Peace and plenty are not the rule or the right

“. . . there in that pleasant corner of the world they plied their well-ordered business of living,
and they heeded less and less the world outside where dark things moved,
until they came to think that peace and plenty were the rule in Middle-earth
and the right of all sensible folk.
They forgot or ignored what little they had ever known of the Guardians,
and of the labourers of those that made possible the long peace of the Shire.
They were, in fact,
but they had ceased to remember it.”

The Fellowship of the Ring
J.R.R. Tolkien


The times they are a-changin’.

So maybe that was the mantra forty years ago.

But it sure feels that way again today.

From the two police officers were shot and killed in the line of duty in Indiana yesterday, to the deserts overseas where our young men and women bled and died to keep peace but which are falling once again to terrorists, to our own backyards where choosing a craft store for my sons’ 4H project feels more like a political statement than…well…a trip to the craft store…

The times they are a-changin’.

And sometimes I don’t feel like I see any good.

That is, until I’m still.

And I listen.

And peace comes in a


in the eyes of my

smiling son

in the


of my 102-year-old patient’s long gray hair

in the thunder rolling across corn fields

green and thriving

in this long overdue damp, cool summer

in the

sun dappled

by the locust tree leaves pouring through my living room window in the evening

in the

whoops and hollers

of teenagers leaving by the bus full for Young Life Camp

Yes, the times they are a-changing.

Which means we just need to


for the good


all the harder for the faith


drop to our knees

faster and than ever.

And the peace we find there–He promises it’s there–hunched and bent before the Lord will be all the sweeter.


But you, Timothy, man of God: Run for your life from all this. Pursue a righteous life—a life of wonder, faith, love, steadiness, courtesy. Run hard and fast in the faith. Seize the eternal life, the life you were called to, the life you so fervently embraced…

I Timothy 6:12 (TMV)



On the great rescue and an unlikely hero.


That’s the word that keeps going round and round in my mind when I think of my friend Peter.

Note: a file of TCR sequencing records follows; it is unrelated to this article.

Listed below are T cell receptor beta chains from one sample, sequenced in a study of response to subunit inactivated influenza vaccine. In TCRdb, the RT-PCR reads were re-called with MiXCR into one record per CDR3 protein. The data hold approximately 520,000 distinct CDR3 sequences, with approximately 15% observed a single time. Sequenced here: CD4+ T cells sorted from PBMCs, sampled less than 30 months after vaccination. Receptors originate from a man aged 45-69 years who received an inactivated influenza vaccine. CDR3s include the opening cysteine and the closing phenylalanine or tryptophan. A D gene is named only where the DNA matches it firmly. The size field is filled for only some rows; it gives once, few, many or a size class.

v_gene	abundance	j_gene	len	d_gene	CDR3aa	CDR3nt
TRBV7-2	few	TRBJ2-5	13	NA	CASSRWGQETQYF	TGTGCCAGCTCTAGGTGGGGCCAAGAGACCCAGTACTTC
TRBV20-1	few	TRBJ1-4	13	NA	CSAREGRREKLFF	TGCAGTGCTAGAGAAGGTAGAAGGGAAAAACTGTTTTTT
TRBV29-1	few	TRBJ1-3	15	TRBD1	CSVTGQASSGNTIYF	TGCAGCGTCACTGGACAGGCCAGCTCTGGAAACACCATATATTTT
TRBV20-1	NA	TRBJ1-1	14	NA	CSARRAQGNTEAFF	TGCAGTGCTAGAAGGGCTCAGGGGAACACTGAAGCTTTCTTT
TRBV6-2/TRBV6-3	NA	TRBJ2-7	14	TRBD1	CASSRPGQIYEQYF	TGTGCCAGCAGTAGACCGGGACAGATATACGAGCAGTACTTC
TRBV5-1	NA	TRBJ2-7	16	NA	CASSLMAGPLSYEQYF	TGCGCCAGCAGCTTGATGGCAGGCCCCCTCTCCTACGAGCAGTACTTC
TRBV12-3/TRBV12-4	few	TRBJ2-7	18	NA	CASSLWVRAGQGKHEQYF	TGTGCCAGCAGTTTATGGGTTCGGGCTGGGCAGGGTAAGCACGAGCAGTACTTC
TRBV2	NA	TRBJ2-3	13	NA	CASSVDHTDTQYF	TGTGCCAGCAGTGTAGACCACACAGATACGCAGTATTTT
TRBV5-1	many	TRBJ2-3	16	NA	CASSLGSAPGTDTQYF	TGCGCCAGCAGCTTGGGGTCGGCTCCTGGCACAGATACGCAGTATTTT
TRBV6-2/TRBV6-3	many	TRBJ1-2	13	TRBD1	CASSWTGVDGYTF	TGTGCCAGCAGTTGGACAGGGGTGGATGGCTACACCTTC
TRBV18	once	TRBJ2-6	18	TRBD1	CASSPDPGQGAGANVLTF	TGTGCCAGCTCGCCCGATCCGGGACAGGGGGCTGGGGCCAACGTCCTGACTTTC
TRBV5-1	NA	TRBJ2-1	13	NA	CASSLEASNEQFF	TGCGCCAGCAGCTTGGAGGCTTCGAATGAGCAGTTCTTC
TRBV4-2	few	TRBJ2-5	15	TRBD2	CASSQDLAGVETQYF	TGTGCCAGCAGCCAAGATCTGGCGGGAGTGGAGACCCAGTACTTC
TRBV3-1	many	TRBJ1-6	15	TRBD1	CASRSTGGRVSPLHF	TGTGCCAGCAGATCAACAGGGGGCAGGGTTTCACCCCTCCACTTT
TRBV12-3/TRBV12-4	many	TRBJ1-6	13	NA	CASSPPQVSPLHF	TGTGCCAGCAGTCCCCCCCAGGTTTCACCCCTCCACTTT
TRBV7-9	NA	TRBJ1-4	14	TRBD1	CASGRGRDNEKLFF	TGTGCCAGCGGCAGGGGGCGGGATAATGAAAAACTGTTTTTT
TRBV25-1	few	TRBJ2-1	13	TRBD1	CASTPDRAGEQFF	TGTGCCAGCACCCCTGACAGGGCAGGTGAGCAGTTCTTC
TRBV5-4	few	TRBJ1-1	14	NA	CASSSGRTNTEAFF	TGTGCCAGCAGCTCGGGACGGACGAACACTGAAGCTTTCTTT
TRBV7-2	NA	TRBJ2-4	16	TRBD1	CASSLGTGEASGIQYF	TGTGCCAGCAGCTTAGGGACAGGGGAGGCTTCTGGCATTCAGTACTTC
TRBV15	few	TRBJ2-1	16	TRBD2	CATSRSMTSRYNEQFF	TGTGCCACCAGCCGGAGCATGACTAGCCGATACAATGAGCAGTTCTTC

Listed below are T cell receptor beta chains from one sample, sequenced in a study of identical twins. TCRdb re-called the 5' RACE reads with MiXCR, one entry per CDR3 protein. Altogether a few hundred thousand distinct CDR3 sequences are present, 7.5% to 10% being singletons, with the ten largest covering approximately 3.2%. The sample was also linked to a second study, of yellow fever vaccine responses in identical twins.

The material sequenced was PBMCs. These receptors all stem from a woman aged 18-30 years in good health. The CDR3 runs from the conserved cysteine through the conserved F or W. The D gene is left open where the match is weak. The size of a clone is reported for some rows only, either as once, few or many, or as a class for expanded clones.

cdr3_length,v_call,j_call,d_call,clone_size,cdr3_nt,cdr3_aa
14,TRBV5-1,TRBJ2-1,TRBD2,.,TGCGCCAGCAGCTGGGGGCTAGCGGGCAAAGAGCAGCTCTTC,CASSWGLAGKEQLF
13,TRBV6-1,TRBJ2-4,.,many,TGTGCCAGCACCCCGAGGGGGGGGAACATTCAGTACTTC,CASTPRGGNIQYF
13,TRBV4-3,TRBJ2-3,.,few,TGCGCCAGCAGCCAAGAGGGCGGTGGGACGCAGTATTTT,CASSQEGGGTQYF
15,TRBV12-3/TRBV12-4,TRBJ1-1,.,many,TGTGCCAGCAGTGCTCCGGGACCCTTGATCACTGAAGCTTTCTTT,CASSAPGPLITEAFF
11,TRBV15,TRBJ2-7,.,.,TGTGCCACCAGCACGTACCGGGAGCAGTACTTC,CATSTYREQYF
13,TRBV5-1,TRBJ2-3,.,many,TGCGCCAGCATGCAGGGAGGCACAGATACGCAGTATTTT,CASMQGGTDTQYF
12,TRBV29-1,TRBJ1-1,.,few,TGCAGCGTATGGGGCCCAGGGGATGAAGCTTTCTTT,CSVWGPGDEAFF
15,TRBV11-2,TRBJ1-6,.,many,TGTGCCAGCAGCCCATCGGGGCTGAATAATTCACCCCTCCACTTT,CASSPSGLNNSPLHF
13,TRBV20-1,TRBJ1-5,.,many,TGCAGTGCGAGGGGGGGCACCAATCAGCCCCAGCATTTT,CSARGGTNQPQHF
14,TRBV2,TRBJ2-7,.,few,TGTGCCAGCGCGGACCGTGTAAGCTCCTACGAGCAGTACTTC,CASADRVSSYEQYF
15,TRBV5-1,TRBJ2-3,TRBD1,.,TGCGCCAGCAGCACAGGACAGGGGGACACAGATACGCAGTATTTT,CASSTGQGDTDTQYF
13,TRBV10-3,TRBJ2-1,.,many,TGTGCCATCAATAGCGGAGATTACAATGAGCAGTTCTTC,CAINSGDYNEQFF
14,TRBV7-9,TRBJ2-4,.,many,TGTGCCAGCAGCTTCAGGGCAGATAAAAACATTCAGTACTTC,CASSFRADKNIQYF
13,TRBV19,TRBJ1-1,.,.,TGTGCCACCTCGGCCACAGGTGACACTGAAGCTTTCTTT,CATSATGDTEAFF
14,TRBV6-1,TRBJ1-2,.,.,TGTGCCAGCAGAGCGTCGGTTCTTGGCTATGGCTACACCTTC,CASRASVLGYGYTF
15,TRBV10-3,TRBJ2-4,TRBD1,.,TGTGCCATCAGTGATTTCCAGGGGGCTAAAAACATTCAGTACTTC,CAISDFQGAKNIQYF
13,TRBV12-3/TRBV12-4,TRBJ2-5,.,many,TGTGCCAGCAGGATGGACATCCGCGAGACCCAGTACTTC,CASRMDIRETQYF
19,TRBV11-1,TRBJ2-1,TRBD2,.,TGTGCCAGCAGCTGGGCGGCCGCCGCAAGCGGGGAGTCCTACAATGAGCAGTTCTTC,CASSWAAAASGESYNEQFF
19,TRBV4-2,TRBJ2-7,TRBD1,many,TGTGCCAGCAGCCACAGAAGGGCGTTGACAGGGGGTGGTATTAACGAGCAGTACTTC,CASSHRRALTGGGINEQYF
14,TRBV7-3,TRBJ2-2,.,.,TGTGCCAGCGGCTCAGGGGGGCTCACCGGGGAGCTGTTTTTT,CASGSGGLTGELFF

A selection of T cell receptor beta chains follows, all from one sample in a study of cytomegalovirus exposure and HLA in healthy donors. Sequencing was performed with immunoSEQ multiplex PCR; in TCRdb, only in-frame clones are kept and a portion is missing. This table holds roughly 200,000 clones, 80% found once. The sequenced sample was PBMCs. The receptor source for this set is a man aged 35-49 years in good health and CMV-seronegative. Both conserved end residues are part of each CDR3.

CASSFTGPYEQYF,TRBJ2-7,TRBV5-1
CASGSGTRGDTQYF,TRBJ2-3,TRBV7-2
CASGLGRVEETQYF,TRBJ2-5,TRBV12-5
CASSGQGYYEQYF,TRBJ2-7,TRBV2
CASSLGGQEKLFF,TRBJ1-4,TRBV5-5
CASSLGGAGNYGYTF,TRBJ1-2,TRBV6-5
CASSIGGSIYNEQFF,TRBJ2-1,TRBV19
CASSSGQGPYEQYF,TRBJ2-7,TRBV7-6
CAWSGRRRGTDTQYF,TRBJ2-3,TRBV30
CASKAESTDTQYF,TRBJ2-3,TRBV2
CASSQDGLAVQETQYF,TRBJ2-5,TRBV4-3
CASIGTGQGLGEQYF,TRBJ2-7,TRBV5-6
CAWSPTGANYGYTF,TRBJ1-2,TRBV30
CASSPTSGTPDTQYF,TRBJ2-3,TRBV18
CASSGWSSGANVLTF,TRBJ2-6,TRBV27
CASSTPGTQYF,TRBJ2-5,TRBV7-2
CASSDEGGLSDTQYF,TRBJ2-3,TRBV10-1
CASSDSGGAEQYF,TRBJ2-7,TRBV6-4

I fell in love with the boy in 2009 when I heard about him through World Next Door (please click here to read all about him there).

I met him in January, 2013.

And we said good-bye to him this week.

Peter was like many boys, happy, funny, tender-hearted, kind. He loved cars and he liked to sing.

Peter was different, too.

Abandoned by his mother, he was alone and filthy and beaten in an orphanage. He was losing hope and growing weaker by the day from the muscular dystrophy which would eventually claim his precious life.

But God had other plans for Peter.

Peter was rescued.

He was adopted by Yuri and Ira Levchenko. He shared a room with a new big brother, Taras. He was surrounded by a brood of other brothers and sisters who adored and cared for him. He was deeply treasured and loved until he passed away July 1.

Peter was rescued.


Now he can breathe.

He can run.

He can climb trees and swim and sing without getting breathless.

Peter is free.

I’m not sure Peter quite knew how he changed hearts around the world, that he was, in fact, a hero to many. When I met him in January, 2013, he was simply happy to sing Christmas songs and show us the fish in his new fish tank and the matchbox cars he lined up on his bedside table and tell us how much he loved Jesus.

But that’s the best sort of hero, isn’t it?

The one who is least likely to be one.

The one who has no clue he is one.

But the one who is a hero, just the same.

A hero because he was rescued.

And because of Peter’s miracle of a rescue and his response of grace, we who knew him are all a little more confident that we are rescued, too.

In the midst of our own filth, our own weakness, our own flaws and sins and loneliness and pain and breathless searching for peace and a home,

we are each of us–praise God–rescued, still.


He brought me out into a spacious place; he rescued me because he delighted in me.

Psalm 18:19






second chances

second chances



“A Southern story of second chances.”

That’s one of the tag lines for How Sweet the Sound.

It’s fitting, I think. So many of the characters have been through trials and are just plain tired of trying to find a God who seems so elusive in the midst of their pain and shame.

But strange things happen when we reach the end of our selves.

Second chances come around.

More because we choose to take them than because they’re handed to us.

How might God be asking you to take a chance today?